The reading list: Week 12

Photo courtesy of bravenewtraveler

Photo courtesy of bravenewtraveler

It’s that time again when we let you know what journalists, journals and online articles have been the focus of our hack-ttention in the past seven days.

Please let us know of any other interesting blogs/sites/articles by commenting below, emailing us at or tweeting us (@wannabehacks). Here goes…

This week we are starting with a post on The Moving Media. It looks at how mobiles were used in reporting on the student protests mid week. The site looks at how journalism is being impacted by mobile reporting and the functionality that is granted to us by smart phones on the go. This post is acknowledging how bad ‘old media’ is at covering something as it happens. (Although they are getting better)…

“Nowadays this form of reporting has taken a kick to the teeth. We, as the absorbing public, demand speed, efficiency, accuracy and engagement as prerequisites. Yesterday we were able to watch a new breed of reporting in perfect motion, as eyewitnesses posted minute-by-minute information on Twitter, and photographers uploaded via Flickr. Sky News’ Kay Burley, who made several slapdash reporting bloopers, could have learned a thing or two from the would-be journalists on the streets.”

Stuff Journalists Like have got a great little post on what it is like to date a journalism student. Any of it ring true for anyone out there?

Are you a freelancer? Have you ever had trouble getting paid? – Well the Independent Journalist has some great advice: it all depends on whether you want to burn some bridges or not…

Having trouble conceptualising your posts, arguments and articles? Then you should be using outlines; like Jeremy says – you wouldn’t build a house without blueprints…

To finish up with we are heading back over to Adam Westbrook’s blog – this time it is some great advice on passion projects and how to stay motivated. There is an excerpt below, but do head over and check out the whole post.

“Last month I blogged about the importance of being prolific in order to get good at anything.

If you want to be a successful print journalist you need to write prolifically; if radio is your bag, you must be podcasting and audiobooing like a mutha. No excuses.

I still think it’s worth emphasising because I know as a busy journalist myself, a former student, and now a lecturer in journalism, that motivating yourself to invest in getting better at something is really hard.

If you’re a full time journalist or freelancer, you’re probably tired, poor, or can’t justify the time spent on going out and shooting some photographs without the commission. If you’re a student, you’re probably hungover.”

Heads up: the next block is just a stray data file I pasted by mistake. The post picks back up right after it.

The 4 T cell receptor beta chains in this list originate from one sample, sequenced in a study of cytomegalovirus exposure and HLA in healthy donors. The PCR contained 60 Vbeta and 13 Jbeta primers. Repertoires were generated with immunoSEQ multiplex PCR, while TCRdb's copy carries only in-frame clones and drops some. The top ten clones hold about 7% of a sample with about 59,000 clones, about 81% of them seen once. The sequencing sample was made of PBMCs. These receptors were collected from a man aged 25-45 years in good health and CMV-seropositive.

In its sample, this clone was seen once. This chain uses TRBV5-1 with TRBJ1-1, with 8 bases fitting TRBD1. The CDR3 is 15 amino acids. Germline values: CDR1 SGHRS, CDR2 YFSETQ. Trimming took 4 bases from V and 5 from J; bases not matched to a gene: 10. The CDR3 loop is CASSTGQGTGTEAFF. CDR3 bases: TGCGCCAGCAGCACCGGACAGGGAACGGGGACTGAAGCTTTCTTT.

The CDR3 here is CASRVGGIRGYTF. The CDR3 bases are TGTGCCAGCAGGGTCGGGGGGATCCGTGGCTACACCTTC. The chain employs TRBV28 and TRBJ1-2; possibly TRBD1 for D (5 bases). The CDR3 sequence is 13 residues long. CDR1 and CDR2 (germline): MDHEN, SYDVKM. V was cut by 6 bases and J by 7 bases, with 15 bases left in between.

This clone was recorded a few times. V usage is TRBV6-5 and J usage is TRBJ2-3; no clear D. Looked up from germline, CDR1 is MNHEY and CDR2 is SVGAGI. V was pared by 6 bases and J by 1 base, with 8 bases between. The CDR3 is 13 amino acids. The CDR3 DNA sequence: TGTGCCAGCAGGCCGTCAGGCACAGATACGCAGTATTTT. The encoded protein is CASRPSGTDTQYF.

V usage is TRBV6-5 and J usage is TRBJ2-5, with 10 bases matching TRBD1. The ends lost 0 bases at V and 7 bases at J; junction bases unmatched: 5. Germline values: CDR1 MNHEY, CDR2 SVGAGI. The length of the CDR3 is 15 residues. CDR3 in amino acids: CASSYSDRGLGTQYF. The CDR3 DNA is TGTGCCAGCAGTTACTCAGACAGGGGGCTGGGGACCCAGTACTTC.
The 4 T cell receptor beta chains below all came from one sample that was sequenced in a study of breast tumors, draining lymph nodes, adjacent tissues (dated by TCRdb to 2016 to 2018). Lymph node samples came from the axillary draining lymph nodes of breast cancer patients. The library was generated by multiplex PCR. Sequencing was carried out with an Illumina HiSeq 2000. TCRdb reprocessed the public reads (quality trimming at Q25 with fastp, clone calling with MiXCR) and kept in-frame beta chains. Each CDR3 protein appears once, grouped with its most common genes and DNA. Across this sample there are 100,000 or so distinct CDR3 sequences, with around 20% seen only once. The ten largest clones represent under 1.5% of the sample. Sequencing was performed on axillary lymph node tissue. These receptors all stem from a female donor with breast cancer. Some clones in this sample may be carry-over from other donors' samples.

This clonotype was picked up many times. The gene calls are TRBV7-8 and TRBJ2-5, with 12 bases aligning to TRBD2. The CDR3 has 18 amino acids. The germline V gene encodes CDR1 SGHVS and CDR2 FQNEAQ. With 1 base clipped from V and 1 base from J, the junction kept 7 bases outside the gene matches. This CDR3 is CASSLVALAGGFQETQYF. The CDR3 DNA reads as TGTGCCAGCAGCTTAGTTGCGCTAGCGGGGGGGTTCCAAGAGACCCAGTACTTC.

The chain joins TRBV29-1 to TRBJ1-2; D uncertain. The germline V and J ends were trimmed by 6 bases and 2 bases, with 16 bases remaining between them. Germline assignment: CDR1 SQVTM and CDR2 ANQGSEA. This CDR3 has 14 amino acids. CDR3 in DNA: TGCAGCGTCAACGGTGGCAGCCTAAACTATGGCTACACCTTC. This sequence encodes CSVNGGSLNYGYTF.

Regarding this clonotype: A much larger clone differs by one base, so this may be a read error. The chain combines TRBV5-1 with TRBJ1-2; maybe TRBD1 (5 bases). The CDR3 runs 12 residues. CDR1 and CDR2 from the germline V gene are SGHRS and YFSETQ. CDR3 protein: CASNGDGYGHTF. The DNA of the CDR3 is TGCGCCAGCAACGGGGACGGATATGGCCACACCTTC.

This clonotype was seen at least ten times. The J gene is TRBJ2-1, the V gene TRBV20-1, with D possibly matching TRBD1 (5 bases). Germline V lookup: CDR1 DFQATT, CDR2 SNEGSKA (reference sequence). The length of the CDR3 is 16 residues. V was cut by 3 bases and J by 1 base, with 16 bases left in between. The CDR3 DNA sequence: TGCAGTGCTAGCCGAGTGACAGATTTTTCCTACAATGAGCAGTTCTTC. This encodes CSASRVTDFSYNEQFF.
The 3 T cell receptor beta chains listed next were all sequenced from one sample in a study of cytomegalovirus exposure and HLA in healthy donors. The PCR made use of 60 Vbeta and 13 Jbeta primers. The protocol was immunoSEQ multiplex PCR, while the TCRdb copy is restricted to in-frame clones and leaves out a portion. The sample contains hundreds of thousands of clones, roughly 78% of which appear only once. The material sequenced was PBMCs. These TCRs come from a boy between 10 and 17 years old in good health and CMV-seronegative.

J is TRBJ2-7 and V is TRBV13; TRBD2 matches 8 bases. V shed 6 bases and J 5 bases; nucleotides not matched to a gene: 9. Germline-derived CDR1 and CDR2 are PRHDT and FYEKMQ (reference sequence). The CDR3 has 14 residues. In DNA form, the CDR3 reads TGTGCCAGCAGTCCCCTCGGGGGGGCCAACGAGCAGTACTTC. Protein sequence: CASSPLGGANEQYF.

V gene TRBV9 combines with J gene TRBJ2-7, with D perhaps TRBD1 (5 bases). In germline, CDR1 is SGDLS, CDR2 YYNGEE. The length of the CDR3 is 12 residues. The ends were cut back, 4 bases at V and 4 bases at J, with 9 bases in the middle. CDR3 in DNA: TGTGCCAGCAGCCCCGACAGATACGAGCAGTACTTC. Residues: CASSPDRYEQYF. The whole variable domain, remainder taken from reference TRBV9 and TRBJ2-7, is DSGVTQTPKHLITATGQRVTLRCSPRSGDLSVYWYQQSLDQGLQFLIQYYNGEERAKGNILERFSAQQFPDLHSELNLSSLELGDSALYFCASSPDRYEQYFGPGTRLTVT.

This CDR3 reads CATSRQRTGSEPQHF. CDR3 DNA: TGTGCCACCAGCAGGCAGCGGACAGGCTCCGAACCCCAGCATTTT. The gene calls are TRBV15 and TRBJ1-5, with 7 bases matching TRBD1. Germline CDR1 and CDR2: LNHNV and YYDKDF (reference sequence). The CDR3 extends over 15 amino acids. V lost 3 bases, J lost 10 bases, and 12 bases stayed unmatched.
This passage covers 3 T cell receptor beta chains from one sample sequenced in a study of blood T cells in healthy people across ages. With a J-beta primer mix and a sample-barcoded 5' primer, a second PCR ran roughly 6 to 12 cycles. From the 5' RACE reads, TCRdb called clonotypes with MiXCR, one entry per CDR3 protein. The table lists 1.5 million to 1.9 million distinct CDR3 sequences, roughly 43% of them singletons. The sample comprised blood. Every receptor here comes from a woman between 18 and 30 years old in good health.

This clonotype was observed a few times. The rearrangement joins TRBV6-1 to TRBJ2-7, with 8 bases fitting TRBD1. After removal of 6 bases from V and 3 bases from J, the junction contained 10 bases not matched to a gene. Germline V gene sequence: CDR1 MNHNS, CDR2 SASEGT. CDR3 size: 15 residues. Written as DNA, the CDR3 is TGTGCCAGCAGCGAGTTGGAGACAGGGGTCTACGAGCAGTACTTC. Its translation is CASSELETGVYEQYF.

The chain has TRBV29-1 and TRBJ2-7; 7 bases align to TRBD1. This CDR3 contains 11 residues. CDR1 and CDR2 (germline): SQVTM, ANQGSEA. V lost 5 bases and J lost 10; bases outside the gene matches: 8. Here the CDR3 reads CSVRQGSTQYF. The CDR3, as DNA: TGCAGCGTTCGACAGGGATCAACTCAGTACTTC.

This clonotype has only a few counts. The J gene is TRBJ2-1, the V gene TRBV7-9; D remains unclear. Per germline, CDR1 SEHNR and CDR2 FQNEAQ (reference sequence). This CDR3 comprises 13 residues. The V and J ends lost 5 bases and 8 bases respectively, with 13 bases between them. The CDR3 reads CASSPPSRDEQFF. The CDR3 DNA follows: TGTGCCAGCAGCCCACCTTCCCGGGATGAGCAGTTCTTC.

About Nick Petrie
Social Media & Campaigns Editor @TheTimes of London. Co-founder @Wannabehacks. Interested in communities, conversations, storytelling.

4 Responses to The reading list: Week 12

  1. Peter Demain says:

    Were I the fifth hack I’d be doing a ‘seeing list’ alongside this one, for those journalists and interested sorts who haven’t the time or arsedness to read much:

    Here’s two contrasting clips of two very different interviewers questioning the same person:

    David Letterman interviewed Oliver Reed 1987.

    An unnamed interviewer speaking to Ollie in 1992.

    You can see which interview the actor apparently enjoys the most, and from that we see the fellow who remarked about silence to be correct, as the difference can’t be put down to the possible state of his bloodstream entirely.

    Pete, editor at Dirty Garnet.

  2. laraoreilly says:

    A really good list guys – most of which were from blogs I’ve never visited before, so thanks.

    The post on freelance payments is ringing particularly true at the moment. But even that post doesn’t tackle the main issue: how to demand payment but still continue to work for the publication in question. You can’t send round a collection agency then hope to be assigned the splash the following week. It’s a tricky one.

    • The Intern says:

      It’s a tricky problem and one that comes down to experience I think. Email’s are a bad way to to have to deal with such problems (although it is the dominant communication medium) because text is so bad at communicating tone. I also think that once you have been burnt once or twice you learn to take measures to protect yourself.

      Good news they are mostly new blogs – we are in the process of building a revamped resources section as well, so any recommendations for blogs (or individual posts) are welcome.

      The Intern.

  3. Pingback: Tweets that mention The reading list: Week 12 « Wannabe Hacks --

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